Every summer my husband and I ditch the TV reruns and select a new-to-us series to binge on via Netflix. This year, we picked Scandal, the hit ABC show about a Washington D.C. “fixer” created and produced by Shonda Rhimes. The series premieres its fifth season tonight.
Though Scandal, takes place in the U.S. capitol and its environs, it’s lensed solely in Los Angeles. Thanks to some epic green screening and CGI work, it’s not at all apparent that filming takes place some 2,600 miles from D.C.
To depict Lafayette Park, one of the series’ regular set locations, producers utilize the Exposition Park Rose Garden at 701 State Drive. The show’s crew uses a green screen to block the view of the California Science Center and later superimposes images of the White House into the background.
The offices of Olivia Pope & Associates are filmed repeatedly, too. The Downtown Palace Theatre at 630 South Broadway is used for exterior shots. CGI transforms the look of it, though; the windows that run along the building’s western side are duplicated and then digitally added to its northern side. Its large PALACE sign is nixed, too.
During the filming of the pilot episode, the theater’s fifth floor was transformed into the interior of the Olivia Pope & Associates office. That means that the slanted, paned windows that the “gladiators” post photographs on while researching cases are real! So is the fabulously opulent elevator! You can check out some photographs of the Palace’s top floor here and here. Though dressed quite a bit during the pilot, it is still very recognizable. Once Scandal was picked up, a re-creation of the space was built at Sunset Gower Studios in Hollywood where the series is lensed.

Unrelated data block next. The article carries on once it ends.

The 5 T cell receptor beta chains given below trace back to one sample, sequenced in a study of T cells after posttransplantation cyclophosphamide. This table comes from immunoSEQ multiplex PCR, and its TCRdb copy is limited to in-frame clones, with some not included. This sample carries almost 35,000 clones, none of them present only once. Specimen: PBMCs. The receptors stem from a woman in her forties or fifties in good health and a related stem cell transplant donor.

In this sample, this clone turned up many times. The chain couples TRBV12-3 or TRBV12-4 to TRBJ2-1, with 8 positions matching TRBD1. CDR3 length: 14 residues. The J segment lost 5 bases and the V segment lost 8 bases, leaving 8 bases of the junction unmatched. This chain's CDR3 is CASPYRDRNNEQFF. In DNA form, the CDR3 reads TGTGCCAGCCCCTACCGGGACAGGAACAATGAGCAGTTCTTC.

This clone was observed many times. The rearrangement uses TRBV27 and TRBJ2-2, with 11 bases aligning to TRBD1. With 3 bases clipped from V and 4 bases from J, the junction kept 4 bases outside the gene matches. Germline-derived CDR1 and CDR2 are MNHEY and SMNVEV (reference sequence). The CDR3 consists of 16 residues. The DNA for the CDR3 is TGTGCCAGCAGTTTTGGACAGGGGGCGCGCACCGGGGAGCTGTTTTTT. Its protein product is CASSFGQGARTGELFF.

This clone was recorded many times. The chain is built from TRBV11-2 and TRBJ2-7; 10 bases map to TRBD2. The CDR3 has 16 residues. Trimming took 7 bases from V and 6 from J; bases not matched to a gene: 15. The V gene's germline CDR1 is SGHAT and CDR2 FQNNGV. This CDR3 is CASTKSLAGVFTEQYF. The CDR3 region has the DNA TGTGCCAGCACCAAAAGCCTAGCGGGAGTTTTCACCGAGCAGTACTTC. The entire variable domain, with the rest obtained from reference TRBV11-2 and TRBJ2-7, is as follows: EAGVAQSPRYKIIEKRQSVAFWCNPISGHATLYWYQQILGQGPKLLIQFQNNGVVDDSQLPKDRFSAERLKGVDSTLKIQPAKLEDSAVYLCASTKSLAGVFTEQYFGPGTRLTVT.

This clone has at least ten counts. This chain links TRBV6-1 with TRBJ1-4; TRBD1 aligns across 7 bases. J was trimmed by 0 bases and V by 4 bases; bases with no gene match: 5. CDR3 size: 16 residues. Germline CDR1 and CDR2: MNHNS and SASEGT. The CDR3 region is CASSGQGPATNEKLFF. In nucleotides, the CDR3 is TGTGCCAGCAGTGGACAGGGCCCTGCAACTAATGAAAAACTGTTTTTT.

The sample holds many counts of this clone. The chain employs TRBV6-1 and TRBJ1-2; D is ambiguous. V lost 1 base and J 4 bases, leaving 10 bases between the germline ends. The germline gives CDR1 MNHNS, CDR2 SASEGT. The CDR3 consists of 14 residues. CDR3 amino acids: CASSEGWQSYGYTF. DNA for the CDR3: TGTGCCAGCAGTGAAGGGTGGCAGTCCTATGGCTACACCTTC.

The Downtown Palace Theatre was built in 1911 for the Orpheum Vaudeville Circuit. The picturesque building, designed by G. Albert Lansburgh, has appeared in a myriad of movies, television shows, and music videos, including Dreamgirls, The Prestige, Walk Hard: The Dewey Cox Story, Hitchcock, Whiplash and Michael Jackson’s Thriller. (As a tribute, the theater’s marquee was restored to its Thriller state after the unexpected death of Michael Jackson in 2009.) The theater’s fifth floor was also used as Maude Lebowski’s (Julianne Moore) apartment in The Big Lebowski and in Weird Al Yankovic’s “Tacky” music video.
What I wouldn’t give to tour it! While the theater does host concerts and special events, the top floor is, unfortunately, not accessible to the public. That honor is reserved for location scouts and gladiators in suits.
Lindsay Blake is an actress, writer, celebrity admirer and Los Angeles enthusiast who contributes to CityThink each Thursday. Her true love is filming locations, and she founded the Web site IAMNOTASTALKER in 2007 to document her vast findings on the subject. For more “stalking” fun, you can follow Lindsay on Twitter, Facebook and Instagram.